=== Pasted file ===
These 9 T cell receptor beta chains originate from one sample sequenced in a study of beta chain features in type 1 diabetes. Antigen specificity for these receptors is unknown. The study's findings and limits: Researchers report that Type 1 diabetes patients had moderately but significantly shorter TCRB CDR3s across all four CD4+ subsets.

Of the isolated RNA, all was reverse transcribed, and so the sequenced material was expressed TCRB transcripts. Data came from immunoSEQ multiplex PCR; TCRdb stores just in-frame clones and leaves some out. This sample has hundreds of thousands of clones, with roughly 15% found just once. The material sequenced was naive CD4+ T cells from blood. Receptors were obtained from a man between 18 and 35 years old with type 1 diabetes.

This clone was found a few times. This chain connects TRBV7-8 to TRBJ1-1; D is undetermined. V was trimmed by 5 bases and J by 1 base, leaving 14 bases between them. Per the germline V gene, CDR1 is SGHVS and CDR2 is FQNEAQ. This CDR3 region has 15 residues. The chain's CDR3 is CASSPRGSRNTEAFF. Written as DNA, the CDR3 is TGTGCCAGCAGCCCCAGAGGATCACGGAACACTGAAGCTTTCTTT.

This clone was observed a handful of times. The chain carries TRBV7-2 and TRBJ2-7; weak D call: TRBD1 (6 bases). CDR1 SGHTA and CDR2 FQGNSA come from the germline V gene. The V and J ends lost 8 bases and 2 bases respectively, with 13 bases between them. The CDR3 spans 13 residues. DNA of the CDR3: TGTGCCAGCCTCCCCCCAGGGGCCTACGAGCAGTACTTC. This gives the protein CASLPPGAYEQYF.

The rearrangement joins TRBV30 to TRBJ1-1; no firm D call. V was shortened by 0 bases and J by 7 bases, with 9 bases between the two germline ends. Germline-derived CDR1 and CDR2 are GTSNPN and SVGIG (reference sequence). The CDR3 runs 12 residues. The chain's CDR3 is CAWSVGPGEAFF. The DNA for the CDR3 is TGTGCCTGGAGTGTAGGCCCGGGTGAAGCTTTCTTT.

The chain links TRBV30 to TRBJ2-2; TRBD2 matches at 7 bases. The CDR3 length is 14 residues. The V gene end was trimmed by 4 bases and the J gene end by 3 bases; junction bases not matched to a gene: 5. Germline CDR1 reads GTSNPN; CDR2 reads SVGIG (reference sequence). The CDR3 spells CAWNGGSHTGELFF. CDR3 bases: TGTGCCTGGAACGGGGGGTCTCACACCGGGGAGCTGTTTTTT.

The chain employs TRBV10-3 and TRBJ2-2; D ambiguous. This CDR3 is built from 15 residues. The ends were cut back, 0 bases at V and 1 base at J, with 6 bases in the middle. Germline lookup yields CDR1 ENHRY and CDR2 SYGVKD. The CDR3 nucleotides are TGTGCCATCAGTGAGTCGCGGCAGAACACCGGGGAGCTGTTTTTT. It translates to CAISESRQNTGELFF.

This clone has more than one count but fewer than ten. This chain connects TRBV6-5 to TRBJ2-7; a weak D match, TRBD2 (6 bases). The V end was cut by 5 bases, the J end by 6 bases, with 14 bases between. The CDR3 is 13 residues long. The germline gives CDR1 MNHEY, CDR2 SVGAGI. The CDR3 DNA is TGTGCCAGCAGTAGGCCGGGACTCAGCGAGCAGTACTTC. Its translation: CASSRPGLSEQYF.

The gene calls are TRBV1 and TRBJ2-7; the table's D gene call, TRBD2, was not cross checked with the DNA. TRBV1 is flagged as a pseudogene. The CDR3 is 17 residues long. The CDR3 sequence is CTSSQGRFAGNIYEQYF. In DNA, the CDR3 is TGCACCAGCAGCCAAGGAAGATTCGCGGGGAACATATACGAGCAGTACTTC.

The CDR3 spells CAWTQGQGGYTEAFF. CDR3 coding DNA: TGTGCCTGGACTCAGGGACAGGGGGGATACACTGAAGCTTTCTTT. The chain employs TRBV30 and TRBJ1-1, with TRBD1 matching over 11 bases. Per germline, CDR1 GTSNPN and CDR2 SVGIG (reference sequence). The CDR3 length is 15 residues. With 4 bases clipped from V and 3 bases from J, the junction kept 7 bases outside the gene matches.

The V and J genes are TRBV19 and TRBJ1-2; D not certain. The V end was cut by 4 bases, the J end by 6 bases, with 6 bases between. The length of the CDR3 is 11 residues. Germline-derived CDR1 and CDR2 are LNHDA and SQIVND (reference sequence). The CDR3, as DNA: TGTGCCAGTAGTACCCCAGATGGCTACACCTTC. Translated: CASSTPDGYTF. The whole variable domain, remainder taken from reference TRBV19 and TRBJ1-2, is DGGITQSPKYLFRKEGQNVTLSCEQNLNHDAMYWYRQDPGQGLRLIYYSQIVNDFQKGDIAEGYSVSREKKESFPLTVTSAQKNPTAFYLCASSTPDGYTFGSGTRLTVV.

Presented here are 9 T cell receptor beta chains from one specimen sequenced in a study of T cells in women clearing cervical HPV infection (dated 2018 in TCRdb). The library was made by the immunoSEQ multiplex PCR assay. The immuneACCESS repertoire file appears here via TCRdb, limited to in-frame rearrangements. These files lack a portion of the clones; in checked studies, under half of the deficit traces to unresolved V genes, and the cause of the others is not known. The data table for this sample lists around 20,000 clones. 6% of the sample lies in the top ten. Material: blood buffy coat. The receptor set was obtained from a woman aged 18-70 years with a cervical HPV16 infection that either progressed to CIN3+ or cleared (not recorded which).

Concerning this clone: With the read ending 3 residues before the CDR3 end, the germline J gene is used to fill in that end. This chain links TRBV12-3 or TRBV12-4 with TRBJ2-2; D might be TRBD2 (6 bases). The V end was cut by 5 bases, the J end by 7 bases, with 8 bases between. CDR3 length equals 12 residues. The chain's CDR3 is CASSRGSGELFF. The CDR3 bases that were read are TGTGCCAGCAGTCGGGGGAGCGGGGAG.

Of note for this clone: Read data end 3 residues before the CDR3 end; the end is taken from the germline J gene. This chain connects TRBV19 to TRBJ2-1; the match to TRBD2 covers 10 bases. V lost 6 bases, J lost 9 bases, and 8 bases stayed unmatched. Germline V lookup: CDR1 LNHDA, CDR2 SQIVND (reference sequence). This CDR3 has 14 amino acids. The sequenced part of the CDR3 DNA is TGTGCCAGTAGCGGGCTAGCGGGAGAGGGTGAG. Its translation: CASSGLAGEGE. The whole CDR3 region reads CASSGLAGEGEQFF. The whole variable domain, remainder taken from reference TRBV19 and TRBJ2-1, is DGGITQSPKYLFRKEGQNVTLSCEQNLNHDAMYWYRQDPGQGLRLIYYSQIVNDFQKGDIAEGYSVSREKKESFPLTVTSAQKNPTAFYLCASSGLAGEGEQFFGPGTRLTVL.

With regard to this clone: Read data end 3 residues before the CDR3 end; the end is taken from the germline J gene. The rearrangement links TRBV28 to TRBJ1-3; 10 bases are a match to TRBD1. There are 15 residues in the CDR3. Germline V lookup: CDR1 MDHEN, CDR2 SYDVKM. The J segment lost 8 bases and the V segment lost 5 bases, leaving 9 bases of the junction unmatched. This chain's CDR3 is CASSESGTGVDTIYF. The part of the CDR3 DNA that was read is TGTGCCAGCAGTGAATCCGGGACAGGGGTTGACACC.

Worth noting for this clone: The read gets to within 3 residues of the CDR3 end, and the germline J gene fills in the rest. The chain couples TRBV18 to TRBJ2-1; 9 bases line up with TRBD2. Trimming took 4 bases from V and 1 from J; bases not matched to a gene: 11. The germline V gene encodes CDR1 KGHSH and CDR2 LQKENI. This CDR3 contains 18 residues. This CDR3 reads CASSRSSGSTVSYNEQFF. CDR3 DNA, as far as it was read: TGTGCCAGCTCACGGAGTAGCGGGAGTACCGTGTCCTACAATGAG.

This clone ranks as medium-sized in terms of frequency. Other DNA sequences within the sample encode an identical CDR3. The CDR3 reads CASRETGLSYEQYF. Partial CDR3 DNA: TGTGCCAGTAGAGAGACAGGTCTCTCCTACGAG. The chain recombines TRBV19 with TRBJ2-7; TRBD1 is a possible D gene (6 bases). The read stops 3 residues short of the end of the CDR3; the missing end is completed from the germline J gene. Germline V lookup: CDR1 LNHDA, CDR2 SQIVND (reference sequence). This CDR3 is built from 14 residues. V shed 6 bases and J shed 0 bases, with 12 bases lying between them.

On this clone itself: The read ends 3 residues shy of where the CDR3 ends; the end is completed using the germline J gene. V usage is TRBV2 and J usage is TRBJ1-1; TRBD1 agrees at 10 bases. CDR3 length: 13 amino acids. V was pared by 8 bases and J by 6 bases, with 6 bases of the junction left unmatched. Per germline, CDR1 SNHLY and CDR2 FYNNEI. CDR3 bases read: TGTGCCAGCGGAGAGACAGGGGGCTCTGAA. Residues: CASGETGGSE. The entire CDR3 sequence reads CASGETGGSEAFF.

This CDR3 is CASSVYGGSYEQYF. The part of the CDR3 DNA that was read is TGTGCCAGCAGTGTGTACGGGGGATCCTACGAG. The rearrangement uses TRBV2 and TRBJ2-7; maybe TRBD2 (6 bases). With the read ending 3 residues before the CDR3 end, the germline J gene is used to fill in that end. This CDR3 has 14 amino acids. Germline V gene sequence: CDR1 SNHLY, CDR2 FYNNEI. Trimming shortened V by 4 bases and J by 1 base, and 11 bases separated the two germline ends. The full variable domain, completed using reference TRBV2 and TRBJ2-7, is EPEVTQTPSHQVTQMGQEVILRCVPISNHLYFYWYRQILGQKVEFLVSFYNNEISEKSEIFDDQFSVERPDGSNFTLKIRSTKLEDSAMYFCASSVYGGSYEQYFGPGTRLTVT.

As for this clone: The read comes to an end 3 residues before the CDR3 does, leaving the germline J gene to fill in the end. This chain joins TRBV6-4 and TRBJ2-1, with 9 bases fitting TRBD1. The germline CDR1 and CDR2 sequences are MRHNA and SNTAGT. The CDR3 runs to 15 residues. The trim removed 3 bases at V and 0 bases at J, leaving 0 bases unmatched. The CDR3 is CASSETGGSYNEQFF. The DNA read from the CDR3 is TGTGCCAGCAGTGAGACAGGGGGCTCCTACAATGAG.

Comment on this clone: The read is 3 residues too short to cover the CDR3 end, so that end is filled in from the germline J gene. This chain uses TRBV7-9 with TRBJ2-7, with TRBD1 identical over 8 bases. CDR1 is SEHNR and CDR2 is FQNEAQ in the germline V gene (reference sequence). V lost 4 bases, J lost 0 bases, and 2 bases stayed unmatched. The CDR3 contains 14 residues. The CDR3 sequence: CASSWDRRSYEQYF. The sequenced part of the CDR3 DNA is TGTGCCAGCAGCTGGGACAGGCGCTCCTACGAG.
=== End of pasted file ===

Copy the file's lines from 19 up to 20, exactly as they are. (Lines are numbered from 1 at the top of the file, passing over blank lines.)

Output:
This CDR3 is CASSVYGGSYEQYF. The part of the CDR3 DNA that was read is TGTGCCAGCAGTGTGTACGGGGGATCCTACGAG. The rearrangement uses TRBV2 and TRBJ2-7; maybe TRBD2 (6 bases). With the read ending 3 residues before the CDR3 end, the germline J gene is used to fill in that end. This CDR3 has 14 amino acids. Germline V gene sequence: CDR1 SNHLY, CDR2 FYNNEI. Trimming shortened V by 4 bases and J by 1 base, and 11 bases separated the two germline ends. The full variable domain, completed using reference TRBV2 and TRBJ2-7, is EPEVTQTPSHQVTQMGQEVILRCVPISNHLYFYWYRQILGQKVEFLVSFYNNEISEKSEIFDDQFSVERPDGSNFTLKIRSTKLEDSAMYFCASSVYGGSYEQYFGPGTRLTVT.

As for this clone: The read comes to an end 3 residues before the CDR3 does, leaving the germline J gene to fill in the end. This chain joins TRBV6-4 and TRBJ2-1, with 9 bases fitting TRBD1. The germline CDR1 and CDR2 sequences are MRHNA and SNTAGT. The CDR3 runs to 15 residues. The trim removed 3 bases at V and 0 bases at J, leaving 0 bases unmatched. The CDR3 is CASSETGGSYNEQFF. The DNA read from the CDR3 is TGTGCCAGCAGTGAGACAGGGGGCTCCTACAATGAG.